Page 410 - WSAVA2018
P. 410

 25-28 September, 2018 | Singapore
radiographically. Bronchitis is an interstitial disease, so the radiographic findings are often mixed. It can result in air trapping and emphysema, which will result in an increased air volume in the lung which appears hyperlucent. Atelectasis of the right middle lung lobe may occur in cats and appears as a consolidation and decreased volume of that lung lobe (best seen in VD view).
A relatively common cause of cough is inhaled foreign bodies such as grass awns, wooden pieces and the like. The radiographic appearance depends on the degree of bronchial obstruction and if the foreign body has irritating properties.
The most common form of pneumonia is unspecific bacterial infection und often follows primary lung disease such as hemorrhage, viral infection or chronic bronchitis. Patients suffering immunodeficiency or having reduced ciliary apparatus motility are prone to pneumonia. In cases of pneumonia, three different projections are recommended to visualize all parts of the lung field. The most common radiographic sign is an alveolar pattern affecting an entire lobe or just its tips ventrally. The
most often affected areas are the cranioventral parts
of the lung and the right middle lobe. An asymmetric distribution is also possible. Aspiration pneumonia
most often affects the cranioventral regions, whereas inhaled, high speed foreign bodies tend to lodge in the caudodorsal region.
Neoplasia of the bronchial walls is relatively rare. The most common tumor type is bronchial wall carcinoma. Also in neoplasia the radiographic appearance may
be manifold (solitary nodules, military to alveolar consolidation). The accumulation with cells and fluids in the interstitium may lead to an increased opacity without complete obliteration of the air containing spaces. Therefore the vessels, caudal vena cava and the cardiac silhouette may still be visible but ill defined.
Canine Tracheobronchomalacia
Tracheal chondromalacia and collapse are common
in middle-aged and older small and toy breed dogs. Collapse can be static or dynamic and can occur anywhere from mid-trachea to the stem bronchi and can even involve the entire trachea. Extrathoracic tracheal collapse is most pronounced during inspiration while intrathoracic collapse is most pronounced during expiration. Therefore, both inspiratory and expiratory radiographic images should be performed that
include the entire length of the trachea. Ideally, video fluoroscopy should be performed if screening inspiratory and expiratory static radiographs fail to detect collapse.
Static tracheal collapse
This is identified radiographically as a static dorsoventral narrowing of the tracheal lumen. An undulating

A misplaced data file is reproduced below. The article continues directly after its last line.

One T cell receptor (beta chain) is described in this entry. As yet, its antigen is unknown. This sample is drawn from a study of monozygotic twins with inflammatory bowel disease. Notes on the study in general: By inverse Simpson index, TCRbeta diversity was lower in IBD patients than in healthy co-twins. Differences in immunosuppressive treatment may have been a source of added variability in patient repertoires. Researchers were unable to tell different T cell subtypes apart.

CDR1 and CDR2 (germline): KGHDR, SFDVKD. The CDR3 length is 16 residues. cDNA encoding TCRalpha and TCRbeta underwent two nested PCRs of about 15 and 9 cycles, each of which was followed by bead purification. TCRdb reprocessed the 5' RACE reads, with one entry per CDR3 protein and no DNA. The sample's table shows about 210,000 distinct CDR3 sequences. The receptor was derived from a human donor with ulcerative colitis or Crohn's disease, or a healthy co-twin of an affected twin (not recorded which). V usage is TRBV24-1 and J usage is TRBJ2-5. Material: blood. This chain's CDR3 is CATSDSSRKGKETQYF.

appearance of the dorsal wall or non-uniform diameter of the tracheal lumen is also suggestive of chondromalacia and indicates the need for dynamic examination.
Inspiratory and Expiratory Radiography
Dynamic radiography to diagnose tracheal collapse takes patience and effort. Small dogs with breathing difficulty are stressed and quiet surroundings and attention to their comfort is necessary for a successful outcome. Radiographs can be exposed during induced coughing after applying pressure to the trachea. With the dog in lateral recumbency, the trachea is palpated until coughing is induced. An attempt should be made to make exposures as the dog breaths deeply in and then again on deep expiration. However, this can be difficult to do and often times small dogs are not cooperative or stressed during the procedure. A good alternative is to calmly cover the nose and mouth while talking to it and this will gradually lead to deeper and deeper inspiration and consequently expiration so that exposures can be made at these moments.
Confirming a Diagnosis of Collapse
Less than 25% decreased luminal diameter is generally considered insignificant in chondrodrystrophic breed dogs and ususally doesn’t correlate to collapse fluoroscopically. Furthermore, intrathoracic collapse
can be detected fluoroscopically when dynamically performed radiographs are negative. Decreased luminal diameters should be further classified as 50%, 75% or 90-100% during inspiration and expiration and whether or not the collapse is cervical, intrathoracic, static or dynamic. However, in another study, bronchomalacia and sublobar airway collapse in the absence of cervical tracheal collapse were common in medium and large breed dogs examined, providing further evidence for the utility of bronchoscopy in the diagnostic evaluation of dogs with cough. This underscores the necessity for including bronchoscopy in coughing dogs, even if the tracheal collapse is not evident radiographically.

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